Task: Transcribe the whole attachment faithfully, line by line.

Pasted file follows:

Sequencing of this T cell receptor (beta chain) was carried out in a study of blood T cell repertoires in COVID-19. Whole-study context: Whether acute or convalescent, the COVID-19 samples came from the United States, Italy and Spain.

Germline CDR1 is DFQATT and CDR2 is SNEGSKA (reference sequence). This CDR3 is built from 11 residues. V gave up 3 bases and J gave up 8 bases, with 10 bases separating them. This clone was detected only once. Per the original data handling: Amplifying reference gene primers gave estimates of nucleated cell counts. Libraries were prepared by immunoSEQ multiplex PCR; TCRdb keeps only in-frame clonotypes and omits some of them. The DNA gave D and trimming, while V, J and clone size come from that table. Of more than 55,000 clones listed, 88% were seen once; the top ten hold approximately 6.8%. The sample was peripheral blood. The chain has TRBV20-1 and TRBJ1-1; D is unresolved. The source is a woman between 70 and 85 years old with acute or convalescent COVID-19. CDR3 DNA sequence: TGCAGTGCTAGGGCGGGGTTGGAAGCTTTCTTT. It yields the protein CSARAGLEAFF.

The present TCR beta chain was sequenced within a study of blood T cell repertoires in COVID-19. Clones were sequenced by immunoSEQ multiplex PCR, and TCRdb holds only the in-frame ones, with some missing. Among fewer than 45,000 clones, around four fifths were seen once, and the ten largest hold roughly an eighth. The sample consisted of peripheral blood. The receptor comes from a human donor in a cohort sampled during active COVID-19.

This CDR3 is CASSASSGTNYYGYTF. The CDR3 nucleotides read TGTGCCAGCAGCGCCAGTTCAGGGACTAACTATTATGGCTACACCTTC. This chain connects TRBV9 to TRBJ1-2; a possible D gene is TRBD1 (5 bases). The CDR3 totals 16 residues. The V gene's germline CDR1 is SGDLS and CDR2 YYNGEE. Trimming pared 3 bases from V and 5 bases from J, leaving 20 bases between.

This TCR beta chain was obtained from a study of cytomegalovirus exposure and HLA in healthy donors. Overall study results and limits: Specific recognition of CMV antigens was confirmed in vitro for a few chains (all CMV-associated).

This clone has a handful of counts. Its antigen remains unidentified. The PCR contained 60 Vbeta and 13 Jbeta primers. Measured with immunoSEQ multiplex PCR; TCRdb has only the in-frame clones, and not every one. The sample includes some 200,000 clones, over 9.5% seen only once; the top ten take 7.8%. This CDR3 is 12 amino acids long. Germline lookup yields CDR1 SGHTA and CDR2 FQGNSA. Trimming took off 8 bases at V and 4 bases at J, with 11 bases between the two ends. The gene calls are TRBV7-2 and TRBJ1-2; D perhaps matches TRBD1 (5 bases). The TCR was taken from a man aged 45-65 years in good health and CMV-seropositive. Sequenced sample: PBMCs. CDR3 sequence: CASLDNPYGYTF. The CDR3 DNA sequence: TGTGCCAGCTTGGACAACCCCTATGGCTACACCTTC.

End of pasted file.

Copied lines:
Sequencing of this T cell receptor (beta chain) was carried out in a study of blood T cell repertoires in COVID-19. Whole-study context: Whether acute or convalescent, the COVID-19 samples came from the United States, Italy and Spain.

Germline CDR1 is DFQATT and CDR2 is SNEGSKA (reference sequence). This CDR3 is built from 11 residues. V gave up 3 bases and J gave up 8 bases, with 10 bases separating them. This clone was detected only once. Per the original data handling: Amplifying reference gene primers gave estimates of nucleated cell counts. Libraries were prepared by immunoSEQ multiplex PCR; TCRdb keeps only in-frame clonotypes and omits some of them. The DNA gave D and trimming, while V, J and clone size come from that table. Of more than 55,000 clones listed, 88% were seen once; the top ten hold approximately 6.8%. The sample was peripheral blood. The chain has TRBV20-1 and TRBJ1-1; D is unresolved. The source is a woman between 70 and 85 years old with acute or convalescent COVID-19. CDR3 DNA sequence: TGCAGTGCTAGGGCGGGGTTGGAAGCTTTCTTT. It yields the protein CSARAGLEAFF.

The present TCR beta chain was sequenced within a study of blood T cell repertoires in COVID-19. Clones were sequenced by immunoSEQ multiplex PCR, and TCRdb holds only the in-frame ones, with some missing. Among fewer than 45,000 clones, around four fifths were seen once, and the ten largest hold roughly an eighth. The sample consisted of peripheral blood. The receptor comes from a human donor in a cohort sampled during active COVID-19.

This CDR3 is CASSASSGTNYYGYTF. The CDR3 nucleotides read TGTGCCAGCAGCGCCAGTTCAGGGACTAACTATTATGGCTACACCTTC. This chain connects TRBV9 to TRBJ1-2; a possible D gene is TRBD1 (5 bases). The CDR3 totals 16 residues. The V gene's germline CDR1 is SGDLS and CDR2 YYNGEE. Trimming pared 3 bases from V and 5 bases from J, leaving 20 bases between.

This TCR beta chain was obtained from a study of cytomegalovirus exposure and HLA in healthy donors. Overall study results and limits: Specific recognition of CMV antigens was confirmed in vitro for a few chains (all CMV-associated).

This clone has a handful of counts. Its antigen remains unidentified. The PCR contained 60 Vbeta and 13 Jbeta primers. Measured with immunoSEQ multiplex PCR; TCRdb has only the in-frame clones, and not every one. The sample includes some 200,000 clones, over 9.5% seen only once; the top ten take 7.8%. This CDR3 is 12 amino acids long. Germline lookup yields CDR1 SGHTA and CDR2 FQGNSA. Trimming took off 8 bases at V and 4 bases at J, with 11 bases between the two ends. The gene calls are TRBV7-2 and TRBJ1-2; D perhaps matches TRBD1 (5 bases). The TCR was taken from a man aged 45-65 years in good health and CMV-seropositive. Sequenced sample: PBMCs. CDR3 sequence: CASLDNPYGYTF. The CDR3 DNA sequence: TGTGCCAGCTTGGACAACCCCTATGGCTACACCTTC.